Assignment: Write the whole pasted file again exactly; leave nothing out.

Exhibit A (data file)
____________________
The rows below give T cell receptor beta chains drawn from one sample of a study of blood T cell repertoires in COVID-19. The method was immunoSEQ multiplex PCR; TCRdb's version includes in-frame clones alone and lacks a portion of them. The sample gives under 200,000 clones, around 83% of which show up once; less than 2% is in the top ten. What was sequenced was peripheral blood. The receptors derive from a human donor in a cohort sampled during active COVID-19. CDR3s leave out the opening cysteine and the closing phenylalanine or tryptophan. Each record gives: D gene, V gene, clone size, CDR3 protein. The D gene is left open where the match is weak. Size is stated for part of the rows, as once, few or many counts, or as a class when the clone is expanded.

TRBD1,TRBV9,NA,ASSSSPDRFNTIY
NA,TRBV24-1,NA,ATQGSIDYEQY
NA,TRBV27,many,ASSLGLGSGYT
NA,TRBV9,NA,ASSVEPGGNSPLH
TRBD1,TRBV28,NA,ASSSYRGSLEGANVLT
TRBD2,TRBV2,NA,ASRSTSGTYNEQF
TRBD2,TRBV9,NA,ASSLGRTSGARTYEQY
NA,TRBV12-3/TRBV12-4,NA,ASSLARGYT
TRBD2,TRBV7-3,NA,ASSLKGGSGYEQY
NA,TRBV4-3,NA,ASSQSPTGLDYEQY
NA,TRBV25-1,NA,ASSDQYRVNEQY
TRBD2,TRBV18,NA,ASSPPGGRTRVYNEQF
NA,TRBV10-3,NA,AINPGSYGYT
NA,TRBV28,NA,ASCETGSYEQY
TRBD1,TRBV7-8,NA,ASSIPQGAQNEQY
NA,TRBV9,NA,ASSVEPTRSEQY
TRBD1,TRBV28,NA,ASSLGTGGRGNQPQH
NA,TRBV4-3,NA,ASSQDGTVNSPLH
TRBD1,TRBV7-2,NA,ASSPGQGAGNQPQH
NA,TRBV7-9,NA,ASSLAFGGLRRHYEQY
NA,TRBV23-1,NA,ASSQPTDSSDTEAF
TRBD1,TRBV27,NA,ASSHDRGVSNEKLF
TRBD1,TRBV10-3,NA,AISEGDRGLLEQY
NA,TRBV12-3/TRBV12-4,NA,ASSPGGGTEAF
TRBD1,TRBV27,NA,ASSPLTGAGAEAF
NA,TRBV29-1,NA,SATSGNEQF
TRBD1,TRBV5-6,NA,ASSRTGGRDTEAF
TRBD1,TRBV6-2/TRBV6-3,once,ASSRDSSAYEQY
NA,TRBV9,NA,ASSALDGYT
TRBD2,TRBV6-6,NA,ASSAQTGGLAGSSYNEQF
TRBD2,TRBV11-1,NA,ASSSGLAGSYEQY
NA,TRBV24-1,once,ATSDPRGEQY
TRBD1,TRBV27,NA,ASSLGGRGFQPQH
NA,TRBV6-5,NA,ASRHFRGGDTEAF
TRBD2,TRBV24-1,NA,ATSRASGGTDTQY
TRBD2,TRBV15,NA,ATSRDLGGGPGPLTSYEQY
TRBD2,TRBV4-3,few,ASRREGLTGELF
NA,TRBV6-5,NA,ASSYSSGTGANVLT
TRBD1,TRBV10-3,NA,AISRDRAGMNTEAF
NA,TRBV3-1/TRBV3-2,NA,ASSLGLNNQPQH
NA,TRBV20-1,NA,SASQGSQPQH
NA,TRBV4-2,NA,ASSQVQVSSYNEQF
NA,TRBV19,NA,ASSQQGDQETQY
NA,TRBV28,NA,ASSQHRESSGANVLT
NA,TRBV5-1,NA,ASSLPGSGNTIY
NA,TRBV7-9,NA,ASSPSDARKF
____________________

The rows below give T cell receptor beta chains drawn from one sample of a study of blood T cell repertoires in COVID-19. The method was immunoSEQ multiplex PCR; TCRdb's version includes in-frame clones alone and lacks a portion of them. The sample gives under 200,000 clones, around 83% of which show up once; less than 2% is in the top ten. What was sequenced was peripheral blood. The receptors derive from a human donor in a cohort sampled during active COVID-19. CDR3s leave out the opening cysteine and the closing phenylalanine or tryptophan. Each record gives: D gene, V gene, clone size, CDR3 protein. The D gene is left open where the match is weak. Size is stated for part of the rows, as once, few or many counts, or as a class when the clone is expanded.

TRBD1,TRBV9,NA,ASSSSPDRFNTIY
NA,TRBV24-1,NA,ATQGSIDYEQY
NA,TRBV27,many,ASSLGLGSGYT
NA,TRBV9,NA,ASSVEPGGNSPLH
TRBD1,TRBV28,NA,ASSSYRGSLEGANVLT
TRBD2,TRBV2,NA,ASRSTSGTYNEQF
TRBD2,TRBV9,NA,ASSLGRTSGARTYEQY
NA,TRBV12-3/TRBV12-4,NA,ASSLARGYT
TRBD2,TRBV7-3,NA,ASSLKGGSGYEQY
NA,TRBV4-3,NA,ASSQSPTGLDYEQY
NA,TRBV25-1,NA,ASSDQYRVNEQY
TRBD2,TRBV18,NA,ASSPPGGRTRVYNEQF
NA,TRBV10-3,NA,AINPGSYGYT
NA,TRBV28,NA,ASCETGSYEQY
TRBD1,TRBV7-8,NA,ASSIPQGAQNEQY
NA,TRBV9,NA,ASSVEPTRSEQY
TRBD1,TRBV28,NA,ASSLGTGGRGNQPQH
NA,TRBV4-3,NA,ASSQDGTVNSPLH
TRBD1,TRBV7-2,NA,ASSPGQGAGNQPQH
NA,TRBV7-9,NA,ASSLAFGGLRRHYEQY
NA,TRBV23-1,NA,ASSQPTDSSDTEAF
TRBD1,TRBV27,NA,ASSHDRGVSNEKLF
TRBD1,TRBV10-3,NA,AISEGDRGLLEQY
NA,TRBV12-3/TRBV12-4,NA,ASSPGGGTEAF
TRBD1,TRBV27,NA,ASSPLTGAGAEAF
NA,TRBV29-1,NA,SATSGNEQF
TRBD1,TRBV5-6,NA,ASSRTGGRDTEAF
TRBD1,TRBV6-2/TRBV6-3,once,ASSRDSSAYEQY
NA,TRBV9,NA,ASSALDGYT
TRBD2,TRBV6-6,NA,ASSAQTGGLAGSSYNEQF
TRBD2,TRBV11-1,NA,ASSSGLAGSYEQY
NA,TRBV24-1,once,ATSDPRGEQY
TRBD1,TRBV27,NA,ASSLGGRGFQPQH
NA,TRBV6-5,NA,ASRHFRGGDTEAF
TRBD2,TRBV24-1,NA,ATSRASGGTDTQY
TRBD2,TRBV15,NA,ATSRDLGGGPGPLTSYEQY
TRBD2,TRBV4-3,few,ASRREGLTGELF
NA,TRBV6-5,NA,ASSYSSGTGANVLT
TRBD1,TRBV10-3,NA,AISRDRAGMNTEAF
NA,TRBV3-1/TRBV3-2,NA,ASSLGLNNQPQH
NA,TRBV20-1,NA,SASQGSQPQH
NA,TRBV4-2,NA,ASSQVQVSSYNEQF
NA,TRBV19,NA,ASSQQGDQETQY
NA,TRBV28,NA,ASSQHRESSGANVLT
NA,TRBV5-1,NA,ASSLPGSGNTIY
NA,TRBV7-9,NA,ASSPSDARKF